Reassortment between swine influenza A viruses increased their adaptation to humans in pandemic H1N1/09

Yuki Furuse, Akira Suzuki, Hitoshi Oshitani

Research output: Contribution to journalArticlepeer-review

12 Citations (Scopus)


In April 2009, pandemic H1N1/09 influenza, which originated from swine influenza, appeared in North America, and it has since spread globally among humans. It is important to know how swine influenza A virus broke the host barrier to cause a pandemic. We analyzed 673 strains of human, avian, and swine influenza viruses and assessed the internal genes PB2, PB1, PA, NP, M, and NS. Here we found accumulation of mutations in segments that were retained as well as introduced due to genetic reassortment of viruses. The retained segments may have to mutate to accommodate new segments. The mutations caused by interaction among segments retained and introduced due to reassortment between swine influenza viruses may have increased the adaptation of the virus to humans, leading to pandemic H1N1/09. We indicate the sites that probably contributed to the acquisition of efficient human-to-human transmission.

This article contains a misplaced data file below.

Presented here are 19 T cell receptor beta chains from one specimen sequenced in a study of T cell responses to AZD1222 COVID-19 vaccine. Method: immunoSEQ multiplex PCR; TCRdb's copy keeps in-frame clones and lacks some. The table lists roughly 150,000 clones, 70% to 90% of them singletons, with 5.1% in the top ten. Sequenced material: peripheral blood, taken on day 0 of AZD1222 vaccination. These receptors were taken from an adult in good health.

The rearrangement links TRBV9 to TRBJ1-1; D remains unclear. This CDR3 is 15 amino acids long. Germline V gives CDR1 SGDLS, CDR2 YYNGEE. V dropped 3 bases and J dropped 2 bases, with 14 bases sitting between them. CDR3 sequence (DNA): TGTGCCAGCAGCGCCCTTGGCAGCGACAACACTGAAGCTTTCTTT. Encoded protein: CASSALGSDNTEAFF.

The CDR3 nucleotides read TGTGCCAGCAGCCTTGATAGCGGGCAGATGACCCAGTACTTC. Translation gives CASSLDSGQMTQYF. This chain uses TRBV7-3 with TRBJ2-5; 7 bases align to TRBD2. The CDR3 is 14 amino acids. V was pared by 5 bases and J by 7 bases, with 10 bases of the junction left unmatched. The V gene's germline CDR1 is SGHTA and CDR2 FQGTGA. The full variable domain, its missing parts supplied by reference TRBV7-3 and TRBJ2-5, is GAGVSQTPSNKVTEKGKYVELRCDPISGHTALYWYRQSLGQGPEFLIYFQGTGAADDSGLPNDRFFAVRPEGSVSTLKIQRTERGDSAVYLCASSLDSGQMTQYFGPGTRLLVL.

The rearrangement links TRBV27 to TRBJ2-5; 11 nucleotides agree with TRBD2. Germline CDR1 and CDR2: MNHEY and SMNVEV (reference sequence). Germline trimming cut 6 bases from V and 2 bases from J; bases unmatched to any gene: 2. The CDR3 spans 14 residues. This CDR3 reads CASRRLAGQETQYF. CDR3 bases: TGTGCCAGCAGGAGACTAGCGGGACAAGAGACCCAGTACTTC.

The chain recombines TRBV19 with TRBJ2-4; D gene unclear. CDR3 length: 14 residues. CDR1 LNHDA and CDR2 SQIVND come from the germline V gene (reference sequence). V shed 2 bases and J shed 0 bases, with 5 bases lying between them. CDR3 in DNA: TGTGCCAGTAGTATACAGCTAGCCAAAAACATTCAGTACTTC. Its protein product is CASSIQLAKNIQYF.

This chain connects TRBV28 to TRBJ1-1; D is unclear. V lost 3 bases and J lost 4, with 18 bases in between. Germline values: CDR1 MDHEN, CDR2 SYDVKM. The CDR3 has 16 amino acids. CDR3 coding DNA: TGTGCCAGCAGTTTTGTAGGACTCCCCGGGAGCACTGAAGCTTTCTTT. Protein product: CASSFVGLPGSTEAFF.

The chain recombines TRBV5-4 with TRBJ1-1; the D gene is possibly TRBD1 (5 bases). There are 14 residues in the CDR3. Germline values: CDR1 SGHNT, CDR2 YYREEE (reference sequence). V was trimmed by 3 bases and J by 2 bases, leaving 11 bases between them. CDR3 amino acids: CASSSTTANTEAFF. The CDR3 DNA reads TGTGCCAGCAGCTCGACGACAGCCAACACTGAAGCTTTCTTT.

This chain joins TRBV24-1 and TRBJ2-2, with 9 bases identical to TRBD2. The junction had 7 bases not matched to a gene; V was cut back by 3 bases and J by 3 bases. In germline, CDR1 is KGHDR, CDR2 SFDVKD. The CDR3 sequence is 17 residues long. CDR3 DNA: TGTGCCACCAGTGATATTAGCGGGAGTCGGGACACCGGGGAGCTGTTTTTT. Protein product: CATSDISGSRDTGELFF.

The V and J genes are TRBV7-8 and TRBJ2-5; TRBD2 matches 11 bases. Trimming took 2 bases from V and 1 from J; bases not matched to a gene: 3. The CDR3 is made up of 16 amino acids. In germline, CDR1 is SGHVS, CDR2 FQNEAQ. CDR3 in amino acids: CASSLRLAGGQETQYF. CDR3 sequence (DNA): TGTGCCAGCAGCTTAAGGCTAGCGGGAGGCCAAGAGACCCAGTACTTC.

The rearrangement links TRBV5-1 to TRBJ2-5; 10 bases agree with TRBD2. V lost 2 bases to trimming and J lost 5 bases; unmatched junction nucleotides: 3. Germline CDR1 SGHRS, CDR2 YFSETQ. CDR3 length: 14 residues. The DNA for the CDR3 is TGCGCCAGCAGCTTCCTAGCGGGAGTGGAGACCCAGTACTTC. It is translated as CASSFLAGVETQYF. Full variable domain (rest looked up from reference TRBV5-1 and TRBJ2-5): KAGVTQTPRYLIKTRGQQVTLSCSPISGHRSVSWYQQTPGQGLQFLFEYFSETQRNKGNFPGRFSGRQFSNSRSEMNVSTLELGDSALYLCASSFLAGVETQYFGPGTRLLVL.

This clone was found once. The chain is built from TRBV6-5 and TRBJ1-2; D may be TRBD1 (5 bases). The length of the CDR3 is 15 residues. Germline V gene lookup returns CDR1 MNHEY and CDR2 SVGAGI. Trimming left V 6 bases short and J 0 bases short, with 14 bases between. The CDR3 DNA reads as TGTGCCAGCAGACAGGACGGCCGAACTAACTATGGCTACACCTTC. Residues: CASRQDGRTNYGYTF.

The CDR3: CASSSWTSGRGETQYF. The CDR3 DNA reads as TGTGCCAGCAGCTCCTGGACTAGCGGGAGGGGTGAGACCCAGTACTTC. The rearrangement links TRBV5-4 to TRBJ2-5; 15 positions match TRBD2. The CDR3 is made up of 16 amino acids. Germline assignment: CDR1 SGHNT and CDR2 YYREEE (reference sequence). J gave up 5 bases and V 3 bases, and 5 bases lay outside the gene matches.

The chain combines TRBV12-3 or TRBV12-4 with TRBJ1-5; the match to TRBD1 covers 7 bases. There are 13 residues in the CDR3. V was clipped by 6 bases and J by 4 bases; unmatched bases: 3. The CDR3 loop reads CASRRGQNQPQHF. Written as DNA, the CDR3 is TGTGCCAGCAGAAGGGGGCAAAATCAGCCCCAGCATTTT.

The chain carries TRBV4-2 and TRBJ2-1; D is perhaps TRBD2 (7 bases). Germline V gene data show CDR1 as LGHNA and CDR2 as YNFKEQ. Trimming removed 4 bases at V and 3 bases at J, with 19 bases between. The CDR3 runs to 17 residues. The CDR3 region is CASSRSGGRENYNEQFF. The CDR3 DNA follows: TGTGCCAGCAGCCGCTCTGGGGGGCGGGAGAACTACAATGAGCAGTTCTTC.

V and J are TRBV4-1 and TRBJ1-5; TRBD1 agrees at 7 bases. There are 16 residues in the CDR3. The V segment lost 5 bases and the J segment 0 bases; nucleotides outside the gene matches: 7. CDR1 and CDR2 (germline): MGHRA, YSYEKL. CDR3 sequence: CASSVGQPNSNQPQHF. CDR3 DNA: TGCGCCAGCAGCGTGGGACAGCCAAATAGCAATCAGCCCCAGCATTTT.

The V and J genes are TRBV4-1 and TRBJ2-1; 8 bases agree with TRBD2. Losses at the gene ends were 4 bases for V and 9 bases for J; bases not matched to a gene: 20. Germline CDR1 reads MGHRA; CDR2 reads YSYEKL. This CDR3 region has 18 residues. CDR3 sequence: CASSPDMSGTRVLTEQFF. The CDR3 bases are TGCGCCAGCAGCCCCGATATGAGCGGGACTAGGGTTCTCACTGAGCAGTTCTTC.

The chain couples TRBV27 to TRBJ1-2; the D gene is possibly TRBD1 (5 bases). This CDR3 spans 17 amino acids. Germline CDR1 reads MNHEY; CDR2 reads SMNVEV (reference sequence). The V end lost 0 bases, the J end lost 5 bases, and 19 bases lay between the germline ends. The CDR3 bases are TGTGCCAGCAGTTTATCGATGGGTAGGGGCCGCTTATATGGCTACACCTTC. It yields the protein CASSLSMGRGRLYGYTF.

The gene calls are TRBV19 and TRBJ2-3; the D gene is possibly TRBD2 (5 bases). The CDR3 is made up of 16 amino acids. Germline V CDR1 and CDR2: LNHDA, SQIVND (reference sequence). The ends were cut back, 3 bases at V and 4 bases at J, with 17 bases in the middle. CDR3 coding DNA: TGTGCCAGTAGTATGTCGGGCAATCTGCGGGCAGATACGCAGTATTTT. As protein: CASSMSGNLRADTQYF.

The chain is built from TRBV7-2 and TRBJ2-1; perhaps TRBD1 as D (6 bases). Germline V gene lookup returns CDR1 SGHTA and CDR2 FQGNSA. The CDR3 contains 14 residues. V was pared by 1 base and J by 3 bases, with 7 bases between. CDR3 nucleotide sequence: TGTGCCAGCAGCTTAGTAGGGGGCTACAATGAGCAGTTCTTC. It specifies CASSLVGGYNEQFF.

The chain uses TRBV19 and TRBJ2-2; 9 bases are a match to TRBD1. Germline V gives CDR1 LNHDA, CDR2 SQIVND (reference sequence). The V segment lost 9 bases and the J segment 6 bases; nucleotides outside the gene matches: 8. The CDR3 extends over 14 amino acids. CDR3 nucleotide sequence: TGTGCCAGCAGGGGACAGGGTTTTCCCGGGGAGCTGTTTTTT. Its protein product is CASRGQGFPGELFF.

Original languageEnglish
Pages (from-to)569-574
Number of pages6
JournalInfection, Genetics and Evolution
Issue number4
Publication statusPublished - 2010 May


  • Evolution
  • Influenza virus
  • Mutation
  • Pandemic
  • Reassortment

ASJC Scopus subject areas

  • Microbiology
  • Ecology, Evolution, Behavior and Systematics
  • Molecular Biology
  • Genetics
  • Microbiology (medical)
  • Infectious Diseases


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